The Potternaut rolls on, picking up more size than speed but propelling 15-year-old Harry through more hard tests of character and magical ability. Rowling again displays her ability to create both likable and genuinely scary characters--most notable among the latter being a pair of Dementors who accost Harry in a dark alley in the opening chapter. Even more horrible, Ministry of Magic functionary Dolores Umbridge descends upon Hogwarts with a tinkly laugh, a taste in office decor that runs to kitten paintings, and the authority, soon exercised, to torture students, kick Harry off the Quidditch team, fire teachers, and even to challenge Dumbledore himself. Afflicted with sudden fits of adolescent rage, Harry also has worries, from upcoming exams and recurrent eerie dreams to the steadfast refusal of the Magical World's bureaucracy to believe that Voldemort has returned. Steadfast allies remain, including Hermione, whose role here is largely limited to Chief Explainer, and a ragtag secret order of adults formed to protect him from dangers, which they characteristically keep to themselves until he finds out about them the hard way. Constructed, like GOBLET OF FIRE, of multiple, weakly connected plot lines and rousing, often hilarious set pieces, all set against a richly imagined backdrop, this involves its characters once again in plenty of adventures while moving them a step closer to maturity. And it's still impossible to predict how it's all going to turn out. (Fiction. 12-15)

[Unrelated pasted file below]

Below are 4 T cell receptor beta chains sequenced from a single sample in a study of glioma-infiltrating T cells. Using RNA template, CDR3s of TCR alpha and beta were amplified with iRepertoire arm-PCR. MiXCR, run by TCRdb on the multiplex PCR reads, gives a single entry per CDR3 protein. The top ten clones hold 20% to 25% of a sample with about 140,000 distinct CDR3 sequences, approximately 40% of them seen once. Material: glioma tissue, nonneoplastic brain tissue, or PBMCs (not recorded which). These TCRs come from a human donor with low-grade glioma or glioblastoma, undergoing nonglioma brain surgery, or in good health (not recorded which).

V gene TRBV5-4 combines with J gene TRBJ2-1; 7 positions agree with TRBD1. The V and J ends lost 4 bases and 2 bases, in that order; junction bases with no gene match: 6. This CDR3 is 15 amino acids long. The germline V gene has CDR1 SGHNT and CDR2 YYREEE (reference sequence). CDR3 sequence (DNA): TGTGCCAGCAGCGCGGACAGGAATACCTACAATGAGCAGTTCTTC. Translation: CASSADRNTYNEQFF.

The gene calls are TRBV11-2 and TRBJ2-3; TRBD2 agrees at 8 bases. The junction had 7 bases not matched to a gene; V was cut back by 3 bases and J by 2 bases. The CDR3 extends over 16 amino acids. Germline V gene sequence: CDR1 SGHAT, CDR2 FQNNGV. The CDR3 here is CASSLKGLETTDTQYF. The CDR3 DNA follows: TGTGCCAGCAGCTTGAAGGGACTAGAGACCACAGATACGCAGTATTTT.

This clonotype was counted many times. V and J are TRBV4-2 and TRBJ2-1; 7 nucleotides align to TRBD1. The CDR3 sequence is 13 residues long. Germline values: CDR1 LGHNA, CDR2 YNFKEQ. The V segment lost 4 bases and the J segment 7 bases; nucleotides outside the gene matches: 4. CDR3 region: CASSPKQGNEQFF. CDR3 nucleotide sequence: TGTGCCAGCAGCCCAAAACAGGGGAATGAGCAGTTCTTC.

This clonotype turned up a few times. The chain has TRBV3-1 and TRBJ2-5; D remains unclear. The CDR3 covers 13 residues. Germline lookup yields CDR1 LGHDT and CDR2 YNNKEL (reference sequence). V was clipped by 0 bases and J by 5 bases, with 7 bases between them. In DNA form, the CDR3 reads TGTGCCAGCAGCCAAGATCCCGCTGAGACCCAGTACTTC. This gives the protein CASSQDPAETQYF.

Bulletin of the Center for Children's Books September 2003
Harry Potter's latest adventure reveals an admirable hero somewhat the worse for wear: his grief at the death of Cedric, his fear of (and connection to) the evil Lord Voldemort, and his emotional distance from Professor Dumbledore combine to make Harry a bit short-tempered, a bit short-sighted, and a bit more recognizably human. Rowling eases readers back into Harry's world-and-Harry's precarious existence-with nary a ripple: the suburban peace of the Dursleys' manicured lives is shattered by the intrusion of dementors, sent by a rogue in the Ministry of Magic and seeking to do Harry serious injury. A wizard rescue party retrieves Harry from the world of Muggles and sets him down amidst the Order of the Phoenix, a secret society that plots Voldemort's final downfall. With an escalating love life, academic complications at school, and a Ministry of Magic determined to ignore the obvious, Harry is in an adolescent uproar. Revelations about Sirius Black, Professor Snape, and Harry's late father cause the boy to question all he holds true, and his confusion clouds his judgment. A roaring set of practical jokes by Fred and George Weasley against a politically appointed, obnoxious new professor at Hogwarts lightens the tone just in time for the Order's tragic confrontation with Voldemort and his malevolent minions. Rowling cheerfully turns her own conventions on th@ir cars, and the result is a surprising and enjoyable ride. While Harry's much-touted love interest fizzles before it fires, familiar characters achieve a bit more depth. Ginny Weasley starts to come into her own, Hermione employs a dryly wicked wit, and Dumbledore reveals, if not feet, at least a little toe of clay. It's no longer quite clear that all will work out in the end; the lines are being drawn, but, as exemplified by Percy Weasley, not everyone is on the right side. Rowling has managed to make Harry and his fate a bit less predictable, which, in the fifth of a seven-volume series, is a very good thing. JMD